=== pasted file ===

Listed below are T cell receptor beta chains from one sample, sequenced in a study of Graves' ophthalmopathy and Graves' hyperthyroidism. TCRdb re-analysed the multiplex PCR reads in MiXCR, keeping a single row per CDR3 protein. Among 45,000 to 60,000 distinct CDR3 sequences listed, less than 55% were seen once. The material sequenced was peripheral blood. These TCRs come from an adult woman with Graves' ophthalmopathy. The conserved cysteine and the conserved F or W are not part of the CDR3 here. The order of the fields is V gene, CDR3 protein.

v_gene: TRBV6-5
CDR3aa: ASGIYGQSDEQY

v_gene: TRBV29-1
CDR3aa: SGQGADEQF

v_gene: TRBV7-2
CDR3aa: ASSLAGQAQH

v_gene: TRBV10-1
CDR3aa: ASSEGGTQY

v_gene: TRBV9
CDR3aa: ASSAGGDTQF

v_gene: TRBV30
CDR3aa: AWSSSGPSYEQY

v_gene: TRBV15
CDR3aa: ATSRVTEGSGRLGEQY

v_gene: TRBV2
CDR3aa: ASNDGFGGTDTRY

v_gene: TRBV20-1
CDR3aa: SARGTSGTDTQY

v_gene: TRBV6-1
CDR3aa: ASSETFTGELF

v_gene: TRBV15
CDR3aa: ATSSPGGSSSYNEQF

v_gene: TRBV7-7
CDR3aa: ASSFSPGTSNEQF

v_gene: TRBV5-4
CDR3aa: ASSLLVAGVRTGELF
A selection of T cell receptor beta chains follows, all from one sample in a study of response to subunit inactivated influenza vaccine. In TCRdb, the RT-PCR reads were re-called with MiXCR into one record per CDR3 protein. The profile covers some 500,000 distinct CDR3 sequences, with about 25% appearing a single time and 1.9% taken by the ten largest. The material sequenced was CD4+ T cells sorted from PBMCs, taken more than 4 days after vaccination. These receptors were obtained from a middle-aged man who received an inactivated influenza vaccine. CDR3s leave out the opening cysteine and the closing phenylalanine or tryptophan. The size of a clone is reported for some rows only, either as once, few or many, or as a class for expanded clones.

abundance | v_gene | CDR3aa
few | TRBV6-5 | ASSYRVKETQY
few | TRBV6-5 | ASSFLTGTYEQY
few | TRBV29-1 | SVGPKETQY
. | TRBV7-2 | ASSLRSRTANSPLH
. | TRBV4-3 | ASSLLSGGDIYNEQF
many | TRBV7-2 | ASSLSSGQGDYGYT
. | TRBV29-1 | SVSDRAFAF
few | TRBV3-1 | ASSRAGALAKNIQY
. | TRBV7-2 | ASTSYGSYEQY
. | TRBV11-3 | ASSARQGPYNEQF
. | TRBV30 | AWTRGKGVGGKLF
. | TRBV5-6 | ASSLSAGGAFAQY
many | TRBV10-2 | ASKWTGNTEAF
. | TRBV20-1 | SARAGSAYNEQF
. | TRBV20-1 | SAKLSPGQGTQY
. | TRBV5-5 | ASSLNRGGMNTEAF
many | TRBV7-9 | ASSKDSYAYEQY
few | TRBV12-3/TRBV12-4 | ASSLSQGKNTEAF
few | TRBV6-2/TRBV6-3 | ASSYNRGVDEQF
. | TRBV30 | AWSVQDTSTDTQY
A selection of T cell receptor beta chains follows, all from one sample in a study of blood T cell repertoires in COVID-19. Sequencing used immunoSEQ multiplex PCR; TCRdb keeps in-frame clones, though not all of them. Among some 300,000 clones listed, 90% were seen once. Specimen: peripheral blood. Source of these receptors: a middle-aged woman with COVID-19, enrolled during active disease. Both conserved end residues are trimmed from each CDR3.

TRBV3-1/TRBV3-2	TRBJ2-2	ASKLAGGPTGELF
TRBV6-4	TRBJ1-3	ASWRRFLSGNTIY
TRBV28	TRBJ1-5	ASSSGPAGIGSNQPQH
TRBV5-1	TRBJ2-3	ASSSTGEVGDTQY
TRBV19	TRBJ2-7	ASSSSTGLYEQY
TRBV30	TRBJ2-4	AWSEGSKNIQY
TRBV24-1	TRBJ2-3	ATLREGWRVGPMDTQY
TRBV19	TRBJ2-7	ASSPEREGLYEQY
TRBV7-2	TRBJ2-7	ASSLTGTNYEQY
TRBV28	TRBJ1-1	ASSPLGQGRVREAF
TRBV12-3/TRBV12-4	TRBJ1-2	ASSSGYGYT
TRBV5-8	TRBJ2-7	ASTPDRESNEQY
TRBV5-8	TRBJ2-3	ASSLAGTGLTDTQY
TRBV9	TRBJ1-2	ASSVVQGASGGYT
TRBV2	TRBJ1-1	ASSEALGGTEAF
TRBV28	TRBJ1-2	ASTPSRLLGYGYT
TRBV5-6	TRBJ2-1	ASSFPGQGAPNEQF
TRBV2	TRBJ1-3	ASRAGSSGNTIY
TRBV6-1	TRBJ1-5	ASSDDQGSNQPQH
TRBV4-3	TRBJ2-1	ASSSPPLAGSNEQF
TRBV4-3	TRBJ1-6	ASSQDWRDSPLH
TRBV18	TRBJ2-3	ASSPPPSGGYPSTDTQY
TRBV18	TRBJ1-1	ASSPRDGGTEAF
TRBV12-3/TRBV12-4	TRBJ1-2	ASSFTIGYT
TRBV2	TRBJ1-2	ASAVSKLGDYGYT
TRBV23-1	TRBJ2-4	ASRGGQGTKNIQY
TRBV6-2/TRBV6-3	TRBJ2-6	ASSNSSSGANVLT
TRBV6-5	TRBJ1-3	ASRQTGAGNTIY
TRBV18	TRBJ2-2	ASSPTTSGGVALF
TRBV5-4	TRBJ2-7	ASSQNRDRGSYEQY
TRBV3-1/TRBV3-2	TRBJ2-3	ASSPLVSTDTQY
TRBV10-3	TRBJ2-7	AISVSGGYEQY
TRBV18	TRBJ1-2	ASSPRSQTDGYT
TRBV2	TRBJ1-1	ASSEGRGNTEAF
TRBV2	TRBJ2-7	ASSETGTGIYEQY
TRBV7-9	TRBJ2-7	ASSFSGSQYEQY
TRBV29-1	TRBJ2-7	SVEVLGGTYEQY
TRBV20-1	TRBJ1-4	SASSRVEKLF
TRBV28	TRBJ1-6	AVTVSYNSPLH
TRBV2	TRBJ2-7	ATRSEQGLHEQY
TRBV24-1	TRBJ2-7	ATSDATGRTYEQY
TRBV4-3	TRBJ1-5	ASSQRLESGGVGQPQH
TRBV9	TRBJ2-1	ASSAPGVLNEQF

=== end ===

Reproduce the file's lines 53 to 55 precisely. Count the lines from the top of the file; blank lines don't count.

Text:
TRBV28	TRBJ1-5	ASSSGPAGIGSNQPQH
TRBV5-1	TRBJ2-3	ASSSTGEVGDTQY
TRBV19	TRBJ2-7	ASSSSTGLYEQY